“He’s not my boyfriend,” I said quickly, but I could feel myself blushing. “He’s my friend who happens to be a boy.” I hated that the teasing in the kitchen about Alex had suddenly started to embarrass me. Worse, I hated that I couldn’t hide that it did.
“Maybe you should tell him that, because he’s hanging around like un perro,” said Carlos, making puppy-dog eyes.
I had been artfully topping a tiramisù with whipped cream. I pushed it to Pablo, wiped my hands on my apron, and peered out the window, narrowly escaping a concussion as a waiter flew through the door. Alex was standing at the hostess stand, but he looked nothing like a lovesick puppy to me. He was chatting with Amber, our new hostess, a grad student working her way through Georgetown Law. I wasn’t sure yet if I liked her. Considering the way she was playing with her hair as she talked to Alex, the forecast was a ninety percent chance of no.
Alex leaned over the hostess stand and pointed at something on a piece of paper. His blond bangs flopped over one eye. Despite my repeated objections that he looked like a certain tween pop star, Alex refused to cut his hair. It was too long and always fell in his eyes, which in my opinion were his best feature. They were a bright, almost jade green, like cat eyes, with a ring of brown around the edges.… Not that I spent a lot of time gazing into them or anything. His surfer hair worked for at least one girl, though—a freshman named Lindy who kept finding far-fetched reasons to hang out by Alex’s locker. I did not care for Lindy.
I pulled my apron over my head, adjusted the baseball cap I had to wear for health codes, and exited the fluorescent kitchen into the relative murkiness of the dining room.
“Soph!” Alex’s eyes lit up the way they did when he wanted something from me.
I narrowed mine suspiciously in return. “Hey. Kind of in the middle of something. What’s up?”
“It couldn’t wait.”
“What couldn’t wait?”
“What contest, Alex?”
Alex held some kind of application up to my face. “Teen Test Kitchen Qualifying Competition,” I read at the top.
I took the paper and squinted down at the small print. Glasses would just not look right perched on my big, fat Greek nose, and I couldn’t even begin to think about touching my eyeballs every day. “What is this?” I asked.
Alex had a big, sloppy grin on his face that happened to show off his annoyingly cute dimples, and he was shifting his weight from foot to foot. “It’s your Golden Ticket.” He tapped the top of the page. “You’re welcome.”
I gave him a look that said, “I have four tiramisùs and what are probably now two bowls of gelato soup waiting for me in the kitchen.”
Alex snatched the paper from my hands, waving it in frustration. “It’s a reality show cooking competition thing. And you’re going to win it.”
I laughed as if Alex had just announced my nomination for homecoming queen—a fun fantasy but entirely implausible. “I’m going to win it?”
“Yep.” His eyes sparkled with an intensity I had no power against.
That was the sparkle that had been getting me into trouble since third grade, when Alex’s mom, then just a random neighbor, invited me to the Underhills’ house. She wanted me to give my chicken pox to her son. On the phone with my dad, she called it a “chicken pox party.” My dad called it “strange” but allowed me to go anyway. It was after lunch when Alex convinced innocent, young, calamine-covered me that we were going to run away together, preferably to the circus, but not the kind where they were mean to animals. We had stolen his mom’s keys and gotten as far as the end of the driveway with the gearshift in neutral before Mrs. Underhill ran out of the house screaming.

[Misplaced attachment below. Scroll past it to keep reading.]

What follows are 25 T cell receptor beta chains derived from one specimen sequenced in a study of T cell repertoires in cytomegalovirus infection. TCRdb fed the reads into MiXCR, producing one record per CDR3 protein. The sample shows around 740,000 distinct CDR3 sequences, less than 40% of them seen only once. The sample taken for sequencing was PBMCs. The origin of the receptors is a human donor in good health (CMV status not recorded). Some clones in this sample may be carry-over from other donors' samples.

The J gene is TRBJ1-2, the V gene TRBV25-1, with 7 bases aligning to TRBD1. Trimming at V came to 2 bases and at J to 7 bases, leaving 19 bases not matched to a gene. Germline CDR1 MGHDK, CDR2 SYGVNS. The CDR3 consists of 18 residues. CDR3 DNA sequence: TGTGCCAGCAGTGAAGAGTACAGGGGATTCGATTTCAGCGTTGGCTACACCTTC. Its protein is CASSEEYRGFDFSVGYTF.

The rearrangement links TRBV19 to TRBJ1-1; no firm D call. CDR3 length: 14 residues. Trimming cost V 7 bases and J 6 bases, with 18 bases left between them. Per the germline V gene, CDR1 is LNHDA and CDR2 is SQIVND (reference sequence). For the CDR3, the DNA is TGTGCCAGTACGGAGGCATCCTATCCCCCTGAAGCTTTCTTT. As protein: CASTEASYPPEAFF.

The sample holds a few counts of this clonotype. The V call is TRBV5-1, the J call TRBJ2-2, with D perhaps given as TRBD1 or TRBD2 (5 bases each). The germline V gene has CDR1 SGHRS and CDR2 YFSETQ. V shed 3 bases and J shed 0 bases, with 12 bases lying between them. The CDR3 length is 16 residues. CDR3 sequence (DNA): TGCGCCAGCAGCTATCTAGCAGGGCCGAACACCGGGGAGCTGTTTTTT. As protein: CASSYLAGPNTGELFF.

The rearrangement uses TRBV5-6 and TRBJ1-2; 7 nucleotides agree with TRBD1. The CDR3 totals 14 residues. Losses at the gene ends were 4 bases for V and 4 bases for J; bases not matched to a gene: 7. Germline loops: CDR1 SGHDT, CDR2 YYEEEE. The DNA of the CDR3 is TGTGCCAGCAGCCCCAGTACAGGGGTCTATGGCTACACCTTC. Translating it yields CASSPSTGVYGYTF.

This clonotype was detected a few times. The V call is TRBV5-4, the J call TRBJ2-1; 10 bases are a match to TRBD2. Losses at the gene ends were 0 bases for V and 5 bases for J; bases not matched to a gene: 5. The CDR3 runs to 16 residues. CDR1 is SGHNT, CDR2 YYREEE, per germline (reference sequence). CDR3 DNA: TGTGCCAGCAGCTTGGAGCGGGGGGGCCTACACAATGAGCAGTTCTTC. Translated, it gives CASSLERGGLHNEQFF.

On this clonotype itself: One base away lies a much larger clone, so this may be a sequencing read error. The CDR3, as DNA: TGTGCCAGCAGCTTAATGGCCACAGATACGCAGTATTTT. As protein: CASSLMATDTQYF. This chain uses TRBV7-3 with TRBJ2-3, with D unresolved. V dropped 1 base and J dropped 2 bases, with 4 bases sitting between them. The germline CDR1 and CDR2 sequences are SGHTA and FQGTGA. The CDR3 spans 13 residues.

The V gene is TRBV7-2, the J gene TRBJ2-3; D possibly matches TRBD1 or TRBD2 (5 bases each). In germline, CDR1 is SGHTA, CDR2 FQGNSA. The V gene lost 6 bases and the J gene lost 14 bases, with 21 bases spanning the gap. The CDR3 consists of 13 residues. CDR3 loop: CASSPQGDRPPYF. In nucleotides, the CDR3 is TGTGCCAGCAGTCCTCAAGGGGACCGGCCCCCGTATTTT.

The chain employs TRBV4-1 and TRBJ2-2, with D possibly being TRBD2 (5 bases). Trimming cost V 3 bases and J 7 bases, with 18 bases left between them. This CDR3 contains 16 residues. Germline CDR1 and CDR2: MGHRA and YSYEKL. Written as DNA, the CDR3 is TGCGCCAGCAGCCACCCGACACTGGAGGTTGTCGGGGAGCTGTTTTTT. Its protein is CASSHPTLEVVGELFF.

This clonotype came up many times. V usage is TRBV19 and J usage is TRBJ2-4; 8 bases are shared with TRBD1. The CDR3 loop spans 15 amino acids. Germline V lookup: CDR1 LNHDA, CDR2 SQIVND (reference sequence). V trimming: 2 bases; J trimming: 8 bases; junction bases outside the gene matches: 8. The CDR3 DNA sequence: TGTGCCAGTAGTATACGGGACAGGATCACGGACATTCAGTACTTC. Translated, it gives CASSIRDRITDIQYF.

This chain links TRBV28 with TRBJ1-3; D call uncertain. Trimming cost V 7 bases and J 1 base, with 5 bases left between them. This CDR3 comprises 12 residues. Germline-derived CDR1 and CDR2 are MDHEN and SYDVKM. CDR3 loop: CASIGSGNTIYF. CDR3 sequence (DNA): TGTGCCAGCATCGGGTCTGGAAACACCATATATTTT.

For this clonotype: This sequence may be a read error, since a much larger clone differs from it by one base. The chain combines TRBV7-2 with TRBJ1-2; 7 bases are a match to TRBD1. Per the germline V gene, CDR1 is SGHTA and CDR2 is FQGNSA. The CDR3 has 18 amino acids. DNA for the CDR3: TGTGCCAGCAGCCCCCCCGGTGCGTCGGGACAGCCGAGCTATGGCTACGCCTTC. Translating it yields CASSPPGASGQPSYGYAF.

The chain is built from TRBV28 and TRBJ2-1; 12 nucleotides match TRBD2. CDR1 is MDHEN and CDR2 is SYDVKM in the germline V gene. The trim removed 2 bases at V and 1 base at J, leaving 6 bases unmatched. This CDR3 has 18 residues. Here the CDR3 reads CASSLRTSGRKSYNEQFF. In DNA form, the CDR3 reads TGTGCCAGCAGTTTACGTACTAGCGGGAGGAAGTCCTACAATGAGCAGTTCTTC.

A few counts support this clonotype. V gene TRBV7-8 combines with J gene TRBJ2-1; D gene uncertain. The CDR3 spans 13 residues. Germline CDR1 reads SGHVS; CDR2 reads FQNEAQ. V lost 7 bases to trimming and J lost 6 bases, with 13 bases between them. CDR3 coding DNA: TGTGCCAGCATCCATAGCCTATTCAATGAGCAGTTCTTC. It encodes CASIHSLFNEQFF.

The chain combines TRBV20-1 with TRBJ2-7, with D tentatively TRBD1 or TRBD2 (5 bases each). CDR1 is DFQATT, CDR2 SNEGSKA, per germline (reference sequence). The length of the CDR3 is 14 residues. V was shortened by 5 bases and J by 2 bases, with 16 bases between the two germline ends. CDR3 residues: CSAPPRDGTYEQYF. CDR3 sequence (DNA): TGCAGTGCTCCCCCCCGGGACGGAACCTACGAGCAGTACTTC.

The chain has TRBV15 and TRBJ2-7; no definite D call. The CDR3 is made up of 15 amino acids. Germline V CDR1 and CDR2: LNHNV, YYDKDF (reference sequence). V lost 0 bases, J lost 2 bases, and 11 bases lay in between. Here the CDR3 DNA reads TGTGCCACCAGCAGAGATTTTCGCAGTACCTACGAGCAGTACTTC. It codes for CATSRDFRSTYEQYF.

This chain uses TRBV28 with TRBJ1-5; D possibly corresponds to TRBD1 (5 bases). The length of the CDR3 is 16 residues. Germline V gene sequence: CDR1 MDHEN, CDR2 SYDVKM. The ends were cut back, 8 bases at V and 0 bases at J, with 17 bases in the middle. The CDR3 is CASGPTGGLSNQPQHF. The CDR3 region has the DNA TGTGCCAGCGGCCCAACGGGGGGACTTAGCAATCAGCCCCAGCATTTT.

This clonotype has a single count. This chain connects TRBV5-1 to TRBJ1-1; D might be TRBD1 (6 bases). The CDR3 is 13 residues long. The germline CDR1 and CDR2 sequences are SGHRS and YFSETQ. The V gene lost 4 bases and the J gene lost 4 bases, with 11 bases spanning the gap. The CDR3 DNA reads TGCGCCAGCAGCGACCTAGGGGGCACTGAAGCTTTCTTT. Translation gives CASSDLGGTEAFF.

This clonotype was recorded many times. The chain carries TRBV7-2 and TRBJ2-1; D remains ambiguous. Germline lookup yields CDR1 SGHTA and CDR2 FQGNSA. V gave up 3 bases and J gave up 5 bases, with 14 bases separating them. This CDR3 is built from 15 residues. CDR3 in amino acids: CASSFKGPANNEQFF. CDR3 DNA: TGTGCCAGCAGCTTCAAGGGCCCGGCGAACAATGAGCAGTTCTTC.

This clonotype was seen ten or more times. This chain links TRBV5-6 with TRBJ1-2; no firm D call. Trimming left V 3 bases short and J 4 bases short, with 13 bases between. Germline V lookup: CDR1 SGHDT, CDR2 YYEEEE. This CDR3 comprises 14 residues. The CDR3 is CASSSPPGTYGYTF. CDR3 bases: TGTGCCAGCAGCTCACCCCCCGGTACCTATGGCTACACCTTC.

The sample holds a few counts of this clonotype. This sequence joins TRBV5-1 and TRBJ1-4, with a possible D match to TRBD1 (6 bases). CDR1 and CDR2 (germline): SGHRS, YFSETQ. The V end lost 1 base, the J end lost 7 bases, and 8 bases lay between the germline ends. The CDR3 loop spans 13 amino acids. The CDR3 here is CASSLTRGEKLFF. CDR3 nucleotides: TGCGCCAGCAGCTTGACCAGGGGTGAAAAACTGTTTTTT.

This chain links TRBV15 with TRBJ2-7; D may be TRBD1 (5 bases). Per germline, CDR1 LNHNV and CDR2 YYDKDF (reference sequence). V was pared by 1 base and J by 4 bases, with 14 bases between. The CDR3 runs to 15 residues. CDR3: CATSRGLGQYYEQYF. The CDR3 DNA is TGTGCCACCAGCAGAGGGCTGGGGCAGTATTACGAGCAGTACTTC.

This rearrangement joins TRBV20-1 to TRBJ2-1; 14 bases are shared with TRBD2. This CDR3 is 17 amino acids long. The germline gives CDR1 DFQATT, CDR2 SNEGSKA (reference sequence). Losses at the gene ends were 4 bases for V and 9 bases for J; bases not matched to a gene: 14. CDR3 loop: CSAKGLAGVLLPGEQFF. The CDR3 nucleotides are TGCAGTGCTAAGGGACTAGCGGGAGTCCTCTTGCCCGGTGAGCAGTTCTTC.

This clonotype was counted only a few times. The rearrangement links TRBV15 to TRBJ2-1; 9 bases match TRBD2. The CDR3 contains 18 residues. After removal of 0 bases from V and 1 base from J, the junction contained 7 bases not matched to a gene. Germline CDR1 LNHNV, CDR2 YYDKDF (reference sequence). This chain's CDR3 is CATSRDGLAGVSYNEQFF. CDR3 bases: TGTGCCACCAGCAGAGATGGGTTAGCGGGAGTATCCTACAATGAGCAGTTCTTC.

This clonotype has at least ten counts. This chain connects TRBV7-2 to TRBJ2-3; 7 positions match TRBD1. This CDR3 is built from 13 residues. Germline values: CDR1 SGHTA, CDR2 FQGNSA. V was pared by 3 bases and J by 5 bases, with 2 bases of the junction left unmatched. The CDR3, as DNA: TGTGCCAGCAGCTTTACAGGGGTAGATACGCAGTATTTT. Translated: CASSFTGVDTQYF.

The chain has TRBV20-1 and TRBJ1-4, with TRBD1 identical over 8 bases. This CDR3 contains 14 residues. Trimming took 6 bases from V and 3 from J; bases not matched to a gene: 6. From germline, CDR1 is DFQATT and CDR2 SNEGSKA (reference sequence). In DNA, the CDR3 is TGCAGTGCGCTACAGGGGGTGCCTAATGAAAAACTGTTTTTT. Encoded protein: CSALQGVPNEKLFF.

I cocked an eyebrow and spoke in a mockingly soothing voice. “Hey, Alex, have we made an unscheduled stop in Absurdistan? Because I didn’t see it on the itinerary.”
Alex and I had had sixth-grade geography together and found it nearly impossible to recite the “-stan” countries in front of the class without cracking up. It thereafter wormed its way into our private lexicon. Rather than Uzbekistan, people in our world lived in Freakistan and Creepistan. If they were particularly insufferable, they carried passports from Turdistan.
A sudden clang of metal followed by the sound of china shattering on a tile floor exploded from behind the kitchen doors. Our few remaining patrons swiveled their heads toward the sound.
“I gotta go,” I said. “You’re staying for dinner, right?”
“Of course, principessa.” I suspect he said it with a dorky flourish, but I wasn’t sure, as I was already halfway to the kitchen with my dad on my heels.
* * *
When the OPEN sign on the front door was flipped to CLOSED, the Nicolaides family and whatever staff had stuck around would sit down for a meal in the Taverna Ristorante dining room. If your last name was Nicolaides and you resided at 1802 Springfield Drive in Fairfax, Virginia, you had to be at family dinner. It was not a choice; it was a duty. And not just on Saturdays either, but Fridays too. I blamed my complete lack of a social life on these dinners.